The rules around transfer pricing are, largely, documentation rules. Compliance requires that companies be able to “show their work” – the analysis they used to arrive at the arm’s length pricing they applied. The documentation should show the company was reasonable in its selection and application of a transfer pricing method.
Because companies do not report or file a transfer pricing analysis with the IRS (although some foreign jurisdictions require this), some don’t realize they are expected to have the study. For U.S. tax purposes, a transfer pricing study should be completed by the time tax returns are filed for the year in which the transaction took place. It should also be applied fairly and consistently across all related-party transactions. The transfer pricing study is generally required to be produced within 30 days upon request by the tax authorities.
Financial reporting rules also require transfer pricing consideration
Financial reporting rules under Accounting Standards Codification (ASC) 740 require companies to identify and report on their financial statement certain uncertain tax positions over a minimum recognition threshold. Given the potential size of transfer pricing issues and the IRS scrutiny of transfer pricing transactions, transfer pricing has become one of the most significant uncertain tax positions.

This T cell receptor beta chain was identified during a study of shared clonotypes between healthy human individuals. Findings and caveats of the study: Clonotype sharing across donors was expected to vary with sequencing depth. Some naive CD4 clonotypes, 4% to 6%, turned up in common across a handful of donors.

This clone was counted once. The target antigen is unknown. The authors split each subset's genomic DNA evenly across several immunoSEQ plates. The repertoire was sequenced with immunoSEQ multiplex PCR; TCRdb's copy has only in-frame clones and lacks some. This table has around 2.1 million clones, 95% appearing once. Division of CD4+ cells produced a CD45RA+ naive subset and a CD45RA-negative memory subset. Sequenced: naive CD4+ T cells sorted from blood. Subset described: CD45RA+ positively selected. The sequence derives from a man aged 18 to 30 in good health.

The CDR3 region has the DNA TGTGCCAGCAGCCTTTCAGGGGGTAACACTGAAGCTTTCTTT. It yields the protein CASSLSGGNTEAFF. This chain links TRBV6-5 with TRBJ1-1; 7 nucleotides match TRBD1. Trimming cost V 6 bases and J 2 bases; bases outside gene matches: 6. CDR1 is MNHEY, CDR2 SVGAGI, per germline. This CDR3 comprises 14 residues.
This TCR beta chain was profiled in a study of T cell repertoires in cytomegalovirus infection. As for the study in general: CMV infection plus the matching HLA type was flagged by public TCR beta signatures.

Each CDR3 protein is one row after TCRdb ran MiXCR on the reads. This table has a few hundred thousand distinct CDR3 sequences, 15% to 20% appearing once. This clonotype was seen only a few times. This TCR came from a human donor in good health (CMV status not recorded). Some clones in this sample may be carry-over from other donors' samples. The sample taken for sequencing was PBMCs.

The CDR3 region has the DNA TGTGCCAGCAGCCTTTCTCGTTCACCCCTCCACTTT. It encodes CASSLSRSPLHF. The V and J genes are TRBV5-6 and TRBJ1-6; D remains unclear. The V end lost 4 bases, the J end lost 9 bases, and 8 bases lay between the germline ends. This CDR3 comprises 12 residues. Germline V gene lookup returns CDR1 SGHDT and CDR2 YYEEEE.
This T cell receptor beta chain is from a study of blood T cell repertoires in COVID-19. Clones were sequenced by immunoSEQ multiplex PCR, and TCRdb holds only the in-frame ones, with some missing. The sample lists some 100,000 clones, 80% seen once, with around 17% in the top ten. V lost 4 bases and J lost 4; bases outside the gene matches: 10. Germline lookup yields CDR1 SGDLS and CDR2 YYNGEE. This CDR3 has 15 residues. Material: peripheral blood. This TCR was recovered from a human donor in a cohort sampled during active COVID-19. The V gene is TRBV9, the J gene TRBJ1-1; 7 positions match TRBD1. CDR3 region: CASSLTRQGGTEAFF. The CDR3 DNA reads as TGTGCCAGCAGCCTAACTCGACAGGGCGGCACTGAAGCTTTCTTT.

International tax rules and many states require transfer pricing studies
The Organisation for Economic Co-operation and Development (OECD) and The United Nations (UN) have their own guidelines for transfer pricing, which most countries have adopted. Documentation and record-keeping are a key part of compliance with these rules.
Companies may also use a transfer pricing analysis to seek advance pricing agreements with tax authorities. This allows the business to establish an approved method for calculating transfer prices and mitigate the risks of double taxation. Additionally, it can mitigate the risks of future examinations requiring restatement of taxes related to transfer pricing.
In addition to foreign tax jurisdictions, most U.S. states have transfer pricing and documentation requirements. States have increasingly been focused on pricing of related-party transactions as a means to capture additional revenue. If a company has entities in multiple states, consider a transfer pricing analysis to address any related-party transactions.
Mitigate tax-related risks with transfer pricing study
While there is nothing wrong with companies following markets to gain efficiencies, tax authorities don’t want organizations to underpay taxes by improperly shifting profits to lower-tax jurisdictions. Transfer pricing analysis can help companies properly price related-party transactions minimize the risks of tax disputes.
Kaufman Rossin’s international tax team helps companies design and implement a transfer pricing structure that satisfies documentation requirements, helps mitigate tax exposures, and identifies opportunities and strategies to optimize their worldwide effective tax rate. Contact our transfer pricing team to learn more about a transfer pricing study for your company.